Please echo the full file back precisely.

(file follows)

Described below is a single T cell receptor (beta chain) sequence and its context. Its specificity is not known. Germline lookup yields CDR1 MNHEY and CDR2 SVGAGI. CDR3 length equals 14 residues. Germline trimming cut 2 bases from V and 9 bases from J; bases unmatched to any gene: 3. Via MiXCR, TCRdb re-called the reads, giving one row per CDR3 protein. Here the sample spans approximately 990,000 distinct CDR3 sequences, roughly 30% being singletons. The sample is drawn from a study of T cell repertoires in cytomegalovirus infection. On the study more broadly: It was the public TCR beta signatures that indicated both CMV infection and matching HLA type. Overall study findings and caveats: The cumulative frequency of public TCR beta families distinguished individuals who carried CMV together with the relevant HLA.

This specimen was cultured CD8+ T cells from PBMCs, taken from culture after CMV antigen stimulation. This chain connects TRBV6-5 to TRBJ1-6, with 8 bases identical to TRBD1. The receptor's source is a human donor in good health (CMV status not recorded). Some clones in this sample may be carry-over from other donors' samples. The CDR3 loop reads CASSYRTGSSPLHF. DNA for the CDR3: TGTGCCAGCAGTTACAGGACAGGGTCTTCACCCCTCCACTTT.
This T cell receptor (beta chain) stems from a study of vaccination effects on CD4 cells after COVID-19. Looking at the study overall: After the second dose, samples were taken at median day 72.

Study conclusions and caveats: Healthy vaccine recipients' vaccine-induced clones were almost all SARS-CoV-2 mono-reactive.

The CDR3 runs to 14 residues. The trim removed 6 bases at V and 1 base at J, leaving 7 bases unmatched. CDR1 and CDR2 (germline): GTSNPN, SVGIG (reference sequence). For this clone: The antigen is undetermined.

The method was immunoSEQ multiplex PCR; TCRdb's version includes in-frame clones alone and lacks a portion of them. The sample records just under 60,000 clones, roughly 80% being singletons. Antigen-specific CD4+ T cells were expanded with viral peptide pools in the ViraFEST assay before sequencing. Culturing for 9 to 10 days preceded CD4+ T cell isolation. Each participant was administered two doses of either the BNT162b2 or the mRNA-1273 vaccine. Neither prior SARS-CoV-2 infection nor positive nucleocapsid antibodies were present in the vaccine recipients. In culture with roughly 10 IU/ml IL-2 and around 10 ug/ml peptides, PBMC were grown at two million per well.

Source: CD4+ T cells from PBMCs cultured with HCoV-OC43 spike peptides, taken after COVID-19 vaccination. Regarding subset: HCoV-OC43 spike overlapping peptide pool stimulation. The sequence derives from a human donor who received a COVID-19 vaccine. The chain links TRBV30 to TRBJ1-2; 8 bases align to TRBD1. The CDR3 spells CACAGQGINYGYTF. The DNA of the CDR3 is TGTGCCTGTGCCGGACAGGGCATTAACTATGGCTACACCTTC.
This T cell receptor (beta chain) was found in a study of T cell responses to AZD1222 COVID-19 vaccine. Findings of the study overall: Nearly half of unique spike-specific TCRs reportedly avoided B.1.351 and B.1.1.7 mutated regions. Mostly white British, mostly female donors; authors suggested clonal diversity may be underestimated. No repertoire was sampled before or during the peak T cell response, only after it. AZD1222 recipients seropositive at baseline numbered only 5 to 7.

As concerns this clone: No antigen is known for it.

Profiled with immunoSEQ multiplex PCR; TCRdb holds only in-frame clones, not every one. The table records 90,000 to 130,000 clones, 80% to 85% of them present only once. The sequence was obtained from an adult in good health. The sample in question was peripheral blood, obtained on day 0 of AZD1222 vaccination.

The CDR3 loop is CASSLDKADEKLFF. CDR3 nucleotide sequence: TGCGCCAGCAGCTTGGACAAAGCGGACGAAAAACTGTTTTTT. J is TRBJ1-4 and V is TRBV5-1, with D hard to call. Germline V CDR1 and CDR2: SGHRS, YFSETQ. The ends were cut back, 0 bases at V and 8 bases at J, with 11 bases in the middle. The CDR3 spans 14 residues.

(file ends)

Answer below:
Described below is a single T cell receptor (beta chain) sequence and its context. Its specificity is not known. Germline lookup yields CDR1 MNHEY and CDR2 SVGAGI. CDR3 length equals 14 residues. Germline trimming cut 2 bases from V and 9 bases from J; bases unmatched to any gene: 3. Via MiXCR, TCRdb re-called the reads, giving one row per CDR3 protein. Here the sample spans approximately 990,000 distinct CDR3 sequences, roughly 30% being singletons. The sample is drawn from a study of T cell repertoires in cytomegalovirus infection. On the study more broadly: It was the public TCR beta signatures that indicated both CMV infection and matching HLA type. Overall study findings and caveats: The cumulative frequency of public TCR beta families distinguished individuals who carried CMV together with the relevant HLA.

This specimen was cultured CD8+ T cells from PBMCs, taken from culture after CMV antigen stimulation. This chain connects TRBV6-5 to TRBJ1-6, with 8 bases identical to TRBD1. The receptor's source is a human donor in good health (CMV status not recorded). Some clones in this sample may be carry-over from other donors' samples. The CDR3 loop reads CASSYRTGSSPLHF. DNA for the CDR3: TGTGCCAGCAGTTACAGGACAGGGTCTTCACCCCTCCACTTT.
This T cell receptor (beta chain) stems from a study of vaccination effects on CD4 cells after COVID-19. Looking at the study overall: After the second dose, samples were taken at median day 72.

Study conclusions and caveats: Healthy vaccine recipients' vaccine-induced clones were almost all SARS-CoV-2 mono-reactive.

The CDR3 runs to 14 residues. The trim removed 6 bases at V and 1 base at J, leaving 7 bases unmatched. CDR1 and CDR2 (germline): GTSNPN, SVGIG (reference sequence). For this clone: The antigen is undetermined.

The method was immunoSEQ multiplex PCR; TCRdb's version includes in-frame clones alone and lacks a portion of them. The sample records just under 60,000 clones, roughly 80% being singletons. Antigen-specific CD4+ T cells were expanded with viral peptide pools in the ViraFEST assay before sequencing. Culturing for 9 to 10 days preceded CD4+ T cell isolation. Each participant was administered two doses of either the BNT162b2 or the mRNA-1273 vaccine. Neither prior SARS-CoV-2 infection nor positive nucleocapsid antibodies were present in the vaccine recipients. In culture with roughly 10 IU/ml IL-2 and around 10 ug/ml peptides, PBMC were grown at two million per well.

Source: CD4+ T cells from PBMCs cultured with HCoV-OC43 spike peptides, taken after COVID-19 vaccination. Regarding subset: HCoV-OC43 spike overlapping peptide pool stimulation. The sequence derives from a human donor who received a COVID-19 vaccine. The chain links TRBV30 to TRBJ1-2; 8 bases align to TRBD1. The CDR3 spells CACAGQGINYGYTF. The DNA of the CDR3 is TGTGCCTGTGCCGGACAGGGCATTAACTATGGCTACACCTTC.
This T cell receptor (beta chain) was found in a study of T cell responses to AZD1222 COVID-19 vaccine. Findings of the study overall: Nearly half of unique spike-specific TCRs reportedly avoided B.1.351 and B.1.1.7 mutated regions. Mostly white British, mostly female donors; authors suggested clonal diversity may be underestimated. No repertoire was sampled before or during the peak T cell response, only after it. AZD1222 recipients seropositive at baseline numbered only 5 to 7.

As concerns this clone: No antigen is known for it.

Profiled with immunoSEQ multiplex PCR; TCRdb holds only in-frame clones, not every one. The table records 90,000 to 130,000 clones, 80% to 85% of them present only once. The sequence was obtained from an adult in good health. The sample in question was peripheral blood, obtained on day 0 of AZD1222 vaccination.

The CDR3 loop is CASSLDKADEKLFF. CDR3 nucleotide sequence: TGCGCCAGCAGCTTGGACAAAGCGGACGAAAAACTGTTTTTT. J is TRBJ1-4 and V is TRBV5-1, with D hard to call. Germline V CDR1 and CDR2: SGHRS, YFSETQ. The ends were cut back, 0 bases at V and 8 bases at J, with 11 bases in the middle. The CDR3 spans 14 residues.